What Does It Look Like?
What is it?
Mysore Thorn (Caesalpinia decapetala) is a prickly and sprawling shrub or climber that grows to 20 m height. The bark is rough at the base, smoother and cream-green above and the stems are prickly and densely hairy. The leaf stalk is 3–8 cm long and prickly. Each leaf has 4–10 branches that bear 5–12 pairs of oblong to egg shaped hairy leaflets, 7–18 mm long and 2–6 mm wide.
The flowering heads are terminal and 15–35 cm long. The flower petals are almost round, 10–15 mm long and white to pale yellow with the uppermost petal smaller and narrower. The flowers have relatively short stamens (male part of the flower) with whitish or pinkish coloured filaments.
The oblong, brown hairy fruit is 6–10 cm long, 2.3–2.5 cm wide, with a prominent thorn-like straight or gently curved beak and is prominently veined on one side. Inside are 4–9 roundish brown and black seeds (George 1998).
For further information and assistance with identification of Mysore Thorn contact the herbarium in your state or territory.
Growth form (weed type/habit)
Where it currently grows? Preferred habitat
Mysore Thorn grows along road verges and near-coastal creek banks in disturbed forest or woodland, forming large clumps (George 1998), but will also invade pasture (Rolles 2006).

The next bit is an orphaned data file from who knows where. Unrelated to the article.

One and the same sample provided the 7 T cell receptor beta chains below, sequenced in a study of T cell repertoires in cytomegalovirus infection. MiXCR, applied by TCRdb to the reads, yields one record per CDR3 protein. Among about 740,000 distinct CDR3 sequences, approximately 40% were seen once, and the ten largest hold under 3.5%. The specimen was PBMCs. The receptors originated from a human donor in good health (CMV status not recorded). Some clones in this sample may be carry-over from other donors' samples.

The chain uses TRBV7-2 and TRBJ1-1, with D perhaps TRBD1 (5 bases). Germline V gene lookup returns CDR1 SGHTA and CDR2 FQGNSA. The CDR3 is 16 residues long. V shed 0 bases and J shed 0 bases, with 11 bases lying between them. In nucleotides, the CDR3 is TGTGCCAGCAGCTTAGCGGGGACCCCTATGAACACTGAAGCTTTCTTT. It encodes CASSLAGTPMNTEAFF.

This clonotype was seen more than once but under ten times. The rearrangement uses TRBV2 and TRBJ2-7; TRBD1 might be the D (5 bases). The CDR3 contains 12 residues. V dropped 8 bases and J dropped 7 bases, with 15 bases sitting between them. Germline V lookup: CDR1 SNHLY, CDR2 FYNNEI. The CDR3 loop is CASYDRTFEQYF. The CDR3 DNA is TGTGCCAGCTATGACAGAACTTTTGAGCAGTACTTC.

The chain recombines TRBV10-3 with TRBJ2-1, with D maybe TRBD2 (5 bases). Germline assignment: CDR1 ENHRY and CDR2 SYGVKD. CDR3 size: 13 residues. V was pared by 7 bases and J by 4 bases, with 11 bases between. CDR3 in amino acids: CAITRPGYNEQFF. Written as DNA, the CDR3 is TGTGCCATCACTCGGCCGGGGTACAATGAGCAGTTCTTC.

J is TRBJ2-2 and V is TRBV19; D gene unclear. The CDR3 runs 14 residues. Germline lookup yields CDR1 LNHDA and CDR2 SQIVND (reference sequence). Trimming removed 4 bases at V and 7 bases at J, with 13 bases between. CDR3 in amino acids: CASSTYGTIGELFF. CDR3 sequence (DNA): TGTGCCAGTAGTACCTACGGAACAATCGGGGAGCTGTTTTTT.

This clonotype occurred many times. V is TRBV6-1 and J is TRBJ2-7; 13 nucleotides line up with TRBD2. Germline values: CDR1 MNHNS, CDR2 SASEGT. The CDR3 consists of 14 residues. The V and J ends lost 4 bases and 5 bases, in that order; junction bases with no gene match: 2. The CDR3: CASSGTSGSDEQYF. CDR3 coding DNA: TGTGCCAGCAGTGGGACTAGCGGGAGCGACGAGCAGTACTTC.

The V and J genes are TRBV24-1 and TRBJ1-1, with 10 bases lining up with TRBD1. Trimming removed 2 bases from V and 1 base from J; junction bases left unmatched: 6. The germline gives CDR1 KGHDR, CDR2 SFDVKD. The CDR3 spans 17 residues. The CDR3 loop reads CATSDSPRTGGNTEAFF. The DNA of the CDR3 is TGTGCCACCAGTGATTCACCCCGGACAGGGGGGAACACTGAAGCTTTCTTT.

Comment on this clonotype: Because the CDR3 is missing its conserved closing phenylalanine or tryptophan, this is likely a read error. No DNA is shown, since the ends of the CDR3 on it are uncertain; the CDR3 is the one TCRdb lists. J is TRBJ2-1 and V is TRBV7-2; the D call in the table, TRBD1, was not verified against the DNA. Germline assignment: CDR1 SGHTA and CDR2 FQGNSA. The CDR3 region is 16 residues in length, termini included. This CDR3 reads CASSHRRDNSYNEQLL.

Are there similar species?
Mysore Thorn is very similar to Dwarf Poinciana (Caesalpinia gilliesii), Pride of Barbados (Caesalpinia pulcherrima), Honey Locust (Gleditsia triacanthos) and Parkinsonia (Parkinsonia aculeata).
Mysore Thorn is a prickly plant that has compound leaves bearing several pairs of branchlets. Its pale yellow or whitish-coloured flowers have relatively short stamens (male part of the flower) with whitish or pinkish coloured filaments. The elongated flower clusters are somewhat hairy and the flowers are 10-15 mm long.
While Dwarf Poinciana has compound leaves, each leaf has numerous pairs of branchlets and this species is also distinct from Mysore Thorn by being thornless. It has yellow flowers with very long stamens with distinctive bright red filaments. The elongated flower clusters are covered in sticky hairs and the flowers are 20-25 mm long.
Pride of Barbados is a prickly plant that has compound leaves bearing numerous pairs of branchlets. Its bright yellow, orange and yellow, or red and yellow flowers have very long stamens with yellow or bright red filaments. The elongated flower clusters are hairless and the showy flowers are more than 25 mm long.
Honey Locust is a spiny plant that has compound leaves bearing several pairs of branchlets. Unlike Mysore Thorn it has very small, inconspicuous greenish or creamy-yellow flowers with small hairy stamens.
Parkinsonia (Parkinsonia aculeata) is a spiny plant that has compound leaves bearing a few pairs of long strap-like branchlets. Its bright yellow flowers have relatively short stamens with yellow filaments. The elongated flower clusters are hairless and the flowers are about 10 mm long (Navie 2004).